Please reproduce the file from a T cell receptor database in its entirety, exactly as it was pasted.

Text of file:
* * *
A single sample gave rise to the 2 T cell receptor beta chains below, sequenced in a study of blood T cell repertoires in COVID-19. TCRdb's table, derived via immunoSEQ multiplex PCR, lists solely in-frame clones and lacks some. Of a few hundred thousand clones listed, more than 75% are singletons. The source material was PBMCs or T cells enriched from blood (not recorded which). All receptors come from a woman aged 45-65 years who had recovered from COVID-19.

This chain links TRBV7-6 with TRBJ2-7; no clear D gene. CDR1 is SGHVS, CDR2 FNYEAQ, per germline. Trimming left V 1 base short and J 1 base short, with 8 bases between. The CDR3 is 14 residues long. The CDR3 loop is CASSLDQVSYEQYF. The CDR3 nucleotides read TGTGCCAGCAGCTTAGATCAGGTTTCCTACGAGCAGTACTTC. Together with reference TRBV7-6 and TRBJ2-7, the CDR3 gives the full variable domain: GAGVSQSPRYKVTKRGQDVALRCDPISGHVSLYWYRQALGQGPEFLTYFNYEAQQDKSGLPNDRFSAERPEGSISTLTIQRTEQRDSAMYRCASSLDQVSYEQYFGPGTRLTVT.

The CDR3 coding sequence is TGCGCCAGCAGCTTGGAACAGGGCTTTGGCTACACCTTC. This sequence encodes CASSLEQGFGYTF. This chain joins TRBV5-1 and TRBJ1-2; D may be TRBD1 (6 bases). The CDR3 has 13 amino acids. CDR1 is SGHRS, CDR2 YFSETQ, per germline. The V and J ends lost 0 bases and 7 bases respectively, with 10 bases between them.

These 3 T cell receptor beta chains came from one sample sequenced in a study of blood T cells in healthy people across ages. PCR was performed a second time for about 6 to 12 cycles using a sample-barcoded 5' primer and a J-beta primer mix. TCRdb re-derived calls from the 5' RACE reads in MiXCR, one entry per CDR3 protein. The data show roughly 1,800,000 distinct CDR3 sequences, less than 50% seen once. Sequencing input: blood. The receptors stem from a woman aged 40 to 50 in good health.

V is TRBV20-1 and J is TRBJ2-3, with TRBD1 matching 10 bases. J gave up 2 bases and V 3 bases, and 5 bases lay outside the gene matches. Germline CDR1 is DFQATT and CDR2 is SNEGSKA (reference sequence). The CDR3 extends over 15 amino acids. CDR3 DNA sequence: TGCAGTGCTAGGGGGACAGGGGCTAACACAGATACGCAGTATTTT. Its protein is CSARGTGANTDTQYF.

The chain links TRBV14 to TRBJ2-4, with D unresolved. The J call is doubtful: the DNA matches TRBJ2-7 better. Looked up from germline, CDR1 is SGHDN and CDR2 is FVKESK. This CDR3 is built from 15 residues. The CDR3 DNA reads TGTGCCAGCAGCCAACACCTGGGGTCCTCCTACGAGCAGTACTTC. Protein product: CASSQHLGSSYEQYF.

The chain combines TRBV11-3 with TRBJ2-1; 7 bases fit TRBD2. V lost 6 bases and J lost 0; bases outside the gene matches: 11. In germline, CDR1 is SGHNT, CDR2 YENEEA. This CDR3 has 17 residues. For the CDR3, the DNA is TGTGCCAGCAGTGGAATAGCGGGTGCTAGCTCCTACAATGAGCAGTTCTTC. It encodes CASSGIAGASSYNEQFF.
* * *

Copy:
A single sample gave rise to the 2 T cell receptor beta chains below, sequenced in a study of blood T cell repertoires in COVID-19. TCRdb's table, derived via immunoSEQ multiplex PCR, lists solely in-frame clones and lacks some. Of a few hundred thousand clones listed, more than 75% are singletons. The source material was PBMCs or T cells enriched from blood (not recorded which). All receptors come from a woman aged 45-65 years who had recovered from COVID-19.

This chain links TRBV7-6 with TRBJ2-7; no clear D gene. CDR1 is SGHVS, CDR2 FNYEAQ, per germline. Trimming left V 1 base short and J 1 base short, with 8 bases between. The CDR3 is 14 residues long. The CDR3 loop is CASSLDQVSYEQYF. The CDR3 nucleotides read TGTGCCAGCAGCTTAGATCAGGTTTCCTACGAGCAGTACTTC. Together with reference TRBV7-6 and TRBJ2-7, the CDR3 gives the full variable domain: GAGVSQSPRYKVTKRGQDVALRCDPISGHVSLYWYRQALGQGPEFLTYFNYEAQQDKSGLPNDRFSAERPEGSISTLTIQRTEQRDSAMYRCASSLDQVSYEQYFGPGTRLTVT.

The CDR3 coding sequence is TGCGCCAGCAGCTTGGAACAGGGCTTTGGCTACACCTTC. This sequence encodes CASSLEQGFGYTF. This chain joins TRBV5-1 and TRBJ1-2; D may be TRBD1 (6 bases). The CDR3 has 13 amino acids. CDR1 is SGHRS, CDR2 YFSETQ, per germline. The V and J ends lost 0 bases and 7 bases respectively, with 10 bases between them.

These 3 T cell receptor beta chains came from one sample sequenced in a study of blood T cells in healthy people across ages. PCR was performed a second time for about 6 to 12 cycles using a sample-barcoded 5' primer and a J-beta primer mix. TCRdb re-derived calls from the 5' RACE reads in MiXCR, one entry per CDR3 protein. The data show roughly 1,800,000 distinct CDR3 sequences, less than 50% seen once. Sequencing input: blood. The receptors stem from a woman aged 40 to 50 in good health.

V is TRBV20-1 and J is TRBJ2-3, with TRBD1 matching 10 bases. J gave up 2 bases and V 3 bases, and 5 bases lay outside the gene matches. Germline CDR1 is DFQATT and CDR2 is SNEGSKA (reference sequence). The CDR3 extends over 15 amino acids. CDR3 DNA sequence: TGCAGTGCTAGGGGGACAGGGGCTAACACAGATACGCAGTATTTT. Its protein is CSARGTGANTDTQYF.

The chain links TRBV14 to TRBJ2-4, with D unresolved. The J call is doubtful: the DNA matches TRBJ2-7 better. Looked up from germline, CDR1 is SGHDN and CDR2 is FVKESK. This CDR3 is built from 15 residues. The CDR3 DNA reads TGTGCCAGCAGCCAACACCTGGGGTCCTCCTACGAGCAGTACTTC. Protein product: CASSQHLGSSYEQYF.

The chain combines TRBV11-3 with TRBJ2-1; 7 bases fit TRBD2. V lost 6 bases and J lost 0; bases outside the gene matches: 11. In germline, CDR1 is SGHNT, CDR2 YENEEA. This CDR3 has 17 residues. For the CDR3, the DNA is TGTGCCAGCAGTGGAATAGCGGGTGCTAGCTCCTACAATGAGCAGTTCTTC. It encodes CASSGIAGASSYNEQFF.